P048 Exploring mucosal function as a clinical endpoint in ulcerative colitis
S. Kjaergaard*1,2, M. M. B. Damm1, J. Chang3, L. B. Riis4, R. Hytting-Andreasen5, S. Krug6, J. D. Schulzke6, N. Bindslev2, M. B. Hansen1
1Bispebjerg Hospital, Digestive Disease Center, Copenhagen, Denmark, 2Faculty of Health and Medical Sciences, Department of Biomedical Sciences, Copenhagen, Denmark, 3University of Manchester, Wellcome Trust Centre for Cell-Matrix Research, Manchester, UK, 4Herlev Hospital, Department of Pathology, Copenhagen, Denmark, 5NNF Center of Basic Metabolic Research, University of Copenhagen, Department of Biomedical Sciences, Copenhagen, Denmark, 6Institute of Clinical Physiology, Charité, Berlin, Germany
The standard for assessing disease activity, clinical remission and response to therapy in ulcerative colitis (UC) includes evaluation of symptoms (eg, stool frequency and rectal bleeding) and endoscopic mucosal status. The ultimate goal is reversal of inflammation and normalisation of the gut including mucosal function (ie, barrier integrity). During active disease, the composition of the tight junction (TJ) complex is altered compromising barrier integrity. We hypothesise that mucosal integrity does not correlate with mucosal healing as assessed by endoscopy and histology. In this exploratory study, we studied mucosal barrier integrity (ie, TJ proteins) and correlated it to endoscopic and histological findings in quiescent UC.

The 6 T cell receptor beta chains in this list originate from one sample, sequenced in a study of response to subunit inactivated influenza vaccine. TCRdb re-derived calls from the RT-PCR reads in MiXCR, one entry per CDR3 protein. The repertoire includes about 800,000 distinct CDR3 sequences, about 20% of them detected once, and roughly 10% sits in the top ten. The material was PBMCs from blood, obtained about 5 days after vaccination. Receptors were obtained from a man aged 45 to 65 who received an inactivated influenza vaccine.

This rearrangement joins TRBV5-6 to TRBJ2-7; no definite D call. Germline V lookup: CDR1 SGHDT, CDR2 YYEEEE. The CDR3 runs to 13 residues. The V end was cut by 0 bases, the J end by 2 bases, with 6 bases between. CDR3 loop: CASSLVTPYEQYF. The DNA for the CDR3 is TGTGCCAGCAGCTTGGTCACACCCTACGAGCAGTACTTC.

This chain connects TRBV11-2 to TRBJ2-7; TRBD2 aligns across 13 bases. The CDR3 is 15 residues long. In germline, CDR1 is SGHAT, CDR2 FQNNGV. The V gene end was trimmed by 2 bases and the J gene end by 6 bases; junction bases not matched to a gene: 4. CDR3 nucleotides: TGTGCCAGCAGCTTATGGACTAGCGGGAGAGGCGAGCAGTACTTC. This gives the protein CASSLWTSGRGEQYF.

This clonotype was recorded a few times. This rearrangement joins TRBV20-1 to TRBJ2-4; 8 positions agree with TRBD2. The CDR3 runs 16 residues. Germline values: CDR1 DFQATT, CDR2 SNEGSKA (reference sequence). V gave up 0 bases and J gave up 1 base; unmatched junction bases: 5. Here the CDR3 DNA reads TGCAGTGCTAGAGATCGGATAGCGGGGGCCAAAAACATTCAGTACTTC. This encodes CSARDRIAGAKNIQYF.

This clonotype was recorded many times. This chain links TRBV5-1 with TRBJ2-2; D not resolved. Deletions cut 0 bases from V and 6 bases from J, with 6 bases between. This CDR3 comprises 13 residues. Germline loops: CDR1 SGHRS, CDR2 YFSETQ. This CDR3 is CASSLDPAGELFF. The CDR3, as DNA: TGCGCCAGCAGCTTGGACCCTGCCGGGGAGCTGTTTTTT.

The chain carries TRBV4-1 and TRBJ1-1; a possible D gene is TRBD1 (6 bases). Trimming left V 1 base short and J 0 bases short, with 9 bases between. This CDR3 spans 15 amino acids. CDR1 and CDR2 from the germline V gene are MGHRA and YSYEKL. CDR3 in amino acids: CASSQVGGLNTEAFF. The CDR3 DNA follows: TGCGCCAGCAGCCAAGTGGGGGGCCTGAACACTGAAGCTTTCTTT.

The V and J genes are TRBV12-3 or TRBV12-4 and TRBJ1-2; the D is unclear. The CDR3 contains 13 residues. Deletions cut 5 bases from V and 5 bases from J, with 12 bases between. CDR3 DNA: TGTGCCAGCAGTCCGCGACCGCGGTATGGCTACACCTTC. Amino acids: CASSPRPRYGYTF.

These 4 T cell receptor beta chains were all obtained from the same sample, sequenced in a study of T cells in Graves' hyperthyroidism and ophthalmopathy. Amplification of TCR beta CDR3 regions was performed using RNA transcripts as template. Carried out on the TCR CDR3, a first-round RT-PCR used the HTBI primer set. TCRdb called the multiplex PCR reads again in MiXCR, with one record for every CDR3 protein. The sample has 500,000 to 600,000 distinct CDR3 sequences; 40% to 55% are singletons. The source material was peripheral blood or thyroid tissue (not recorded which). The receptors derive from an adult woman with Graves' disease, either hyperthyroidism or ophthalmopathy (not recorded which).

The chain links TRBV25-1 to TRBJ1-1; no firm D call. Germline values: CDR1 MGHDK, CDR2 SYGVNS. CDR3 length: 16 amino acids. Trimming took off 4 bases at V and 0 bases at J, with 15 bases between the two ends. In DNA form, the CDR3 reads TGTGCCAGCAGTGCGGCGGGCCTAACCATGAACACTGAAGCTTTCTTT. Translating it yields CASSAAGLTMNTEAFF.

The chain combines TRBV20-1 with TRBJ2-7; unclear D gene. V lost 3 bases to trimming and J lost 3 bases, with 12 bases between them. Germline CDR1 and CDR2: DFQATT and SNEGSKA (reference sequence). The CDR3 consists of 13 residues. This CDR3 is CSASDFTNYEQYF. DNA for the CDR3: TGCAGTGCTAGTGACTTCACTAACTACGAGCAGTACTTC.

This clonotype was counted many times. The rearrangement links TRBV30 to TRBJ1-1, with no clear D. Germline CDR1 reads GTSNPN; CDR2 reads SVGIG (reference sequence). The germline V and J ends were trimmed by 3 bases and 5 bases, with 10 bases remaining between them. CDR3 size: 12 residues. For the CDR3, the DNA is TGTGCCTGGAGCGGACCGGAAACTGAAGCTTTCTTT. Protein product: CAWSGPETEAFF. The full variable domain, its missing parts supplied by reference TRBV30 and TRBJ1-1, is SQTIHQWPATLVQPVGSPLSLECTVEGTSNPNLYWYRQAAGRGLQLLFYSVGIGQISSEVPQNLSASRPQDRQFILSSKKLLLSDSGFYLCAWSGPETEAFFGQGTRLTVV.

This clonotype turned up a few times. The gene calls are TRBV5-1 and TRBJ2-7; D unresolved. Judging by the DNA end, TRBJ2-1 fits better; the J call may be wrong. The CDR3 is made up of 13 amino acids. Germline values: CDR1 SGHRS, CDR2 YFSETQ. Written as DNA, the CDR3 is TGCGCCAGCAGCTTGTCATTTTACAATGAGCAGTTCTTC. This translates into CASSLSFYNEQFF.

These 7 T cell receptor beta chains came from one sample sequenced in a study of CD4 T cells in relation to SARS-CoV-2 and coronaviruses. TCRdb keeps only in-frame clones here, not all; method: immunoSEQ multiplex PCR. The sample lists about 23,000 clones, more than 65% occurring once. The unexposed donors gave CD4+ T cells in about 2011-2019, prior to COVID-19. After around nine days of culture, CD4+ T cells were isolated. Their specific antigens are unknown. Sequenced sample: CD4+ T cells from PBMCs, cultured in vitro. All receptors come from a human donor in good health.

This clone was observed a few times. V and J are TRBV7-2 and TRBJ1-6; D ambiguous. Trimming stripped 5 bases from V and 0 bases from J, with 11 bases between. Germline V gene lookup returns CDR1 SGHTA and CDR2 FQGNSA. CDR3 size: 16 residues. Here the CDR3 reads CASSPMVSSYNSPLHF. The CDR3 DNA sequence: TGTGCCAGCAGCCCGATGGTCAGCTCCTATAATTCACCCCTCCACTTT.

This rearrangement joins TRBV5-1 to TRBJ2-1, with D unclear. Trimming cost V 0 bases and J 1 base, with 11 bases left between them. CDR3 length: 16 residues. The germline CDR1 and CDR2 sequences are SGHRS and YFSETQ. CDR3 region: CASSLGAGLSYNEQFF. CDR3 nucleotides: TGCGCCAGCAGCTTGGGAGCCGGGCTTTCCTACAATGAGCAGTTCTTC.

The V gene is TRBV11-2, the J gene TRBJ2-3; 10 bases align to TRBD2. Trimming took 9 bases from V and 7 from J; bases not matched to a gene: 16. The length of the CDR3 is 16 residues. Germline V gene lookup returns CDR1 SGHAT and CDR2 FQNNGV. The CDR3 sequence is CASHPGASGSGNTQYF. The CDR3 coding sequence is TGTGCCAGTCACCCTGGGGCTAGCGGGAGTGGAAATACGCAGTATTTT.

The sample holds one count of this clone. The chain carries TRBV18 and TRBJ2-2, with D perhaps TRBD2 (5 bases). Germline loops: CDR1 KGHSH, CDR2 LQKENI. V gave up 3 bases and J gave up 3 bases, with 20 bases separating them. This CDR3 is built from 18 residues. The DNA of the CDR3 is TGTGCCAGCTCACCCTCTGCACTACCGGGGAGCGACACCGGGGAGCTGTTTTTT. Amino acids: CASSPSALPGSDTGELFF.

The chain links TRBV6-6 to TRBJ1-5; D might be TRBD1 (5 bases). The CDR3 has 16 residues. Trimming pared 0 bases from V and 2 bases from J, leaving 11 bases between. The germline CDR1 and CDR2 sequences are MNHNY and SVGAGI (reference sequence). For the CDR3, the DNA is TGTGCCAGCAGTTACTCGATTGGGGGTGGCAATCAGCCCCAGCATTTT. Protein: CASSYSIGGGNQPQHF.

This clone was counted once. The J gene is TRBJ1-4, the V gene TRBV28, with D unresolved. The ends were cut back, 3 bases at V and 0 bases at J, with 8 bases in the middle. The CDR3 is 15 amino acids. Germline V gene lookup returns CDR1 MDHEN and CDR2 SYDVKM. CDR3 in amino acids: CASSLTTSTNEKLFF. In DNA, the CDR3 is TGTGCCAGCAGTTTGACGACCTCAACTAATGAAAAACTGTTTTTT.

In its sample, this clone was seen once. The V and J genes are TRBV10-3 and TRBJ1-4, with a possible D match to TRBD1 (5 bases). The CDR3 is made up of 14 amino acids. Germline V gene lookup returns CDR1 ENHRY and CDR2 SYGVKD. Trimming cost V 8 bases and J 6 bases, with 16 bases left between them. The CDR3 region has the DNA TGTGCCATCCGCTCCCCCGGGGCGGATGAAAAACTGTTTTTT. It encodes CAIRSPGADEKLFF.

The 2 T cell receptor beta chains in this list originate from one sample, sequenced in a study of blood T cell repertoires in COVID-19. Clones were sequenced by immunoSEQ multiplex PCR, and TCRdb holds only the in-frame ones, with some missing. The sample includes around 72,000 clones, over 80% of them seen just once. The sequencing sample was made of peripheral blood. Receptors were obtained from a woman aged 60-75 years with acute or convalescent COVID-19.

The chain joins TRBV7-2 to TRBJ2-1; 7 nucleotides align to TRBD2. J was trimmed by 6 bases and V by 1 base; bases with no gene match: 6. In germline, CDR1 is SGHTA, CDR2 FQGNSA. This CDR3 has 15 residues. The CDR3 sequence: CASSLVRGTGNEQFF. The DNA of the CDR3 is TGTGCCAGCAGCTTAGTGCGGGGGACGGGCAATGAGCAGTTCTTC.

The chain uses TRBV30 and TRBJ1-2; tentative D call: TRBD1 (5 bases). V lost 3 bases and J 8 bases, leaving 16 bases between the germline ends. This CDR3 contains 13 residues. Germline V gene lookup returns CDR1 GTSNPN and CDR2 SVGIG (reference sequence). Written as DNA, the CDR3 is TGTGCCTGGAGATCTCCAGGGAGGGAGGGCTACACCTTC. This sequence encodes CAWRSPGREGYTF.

We obtained sigmoid biopsies during endoscopy from 33 UC patients (mean age 39, 23–75 years., 18 females) in clinical and endoscopic remission and 17 gut-healthy controls (mean age 46, 20–68 years., 9 females). The median remission and disease duration prior to inclusion were 8 months (1–61) and 96 months (3–420). Histology was assessed using Geboes score. Mucosal barrier integrity was assessed by examining levels of protein and mRNA for TJ proteins claudin-2, claudin-4, occludin, and tricellulin. All levels were examined by western blot (WB) with densitometric analysis and quantitative polymerase chain reaction (qPCR). All evaluations were blinded and performed by central reading.
The majority of UC patients, 24 (73%), had a Mayo endoscopic sub-score of 0 and the remaining, 9 (27%), scored 1. Histologically, 22 (67%), had signs of mild-to-moderate chronic inflammation, while only 11 (33%) had no signs of inflammation assessed by Geboes score. All controls were with normal endoscopic and histological findings. On protein level, only claudin-4 was reduced (55%,
Compared with healthy controls, some UC patients in clinical and endoscopic remission demonstrate an altered expression of TJ proteins. No apparent correlation was found between these changes and histology. It is unresolved whether these abnormalities carry an increased risk for early and/or increased severity at relapse. We propose to further evaluate mucosal functional remission as a potential target-to-treat endpoint.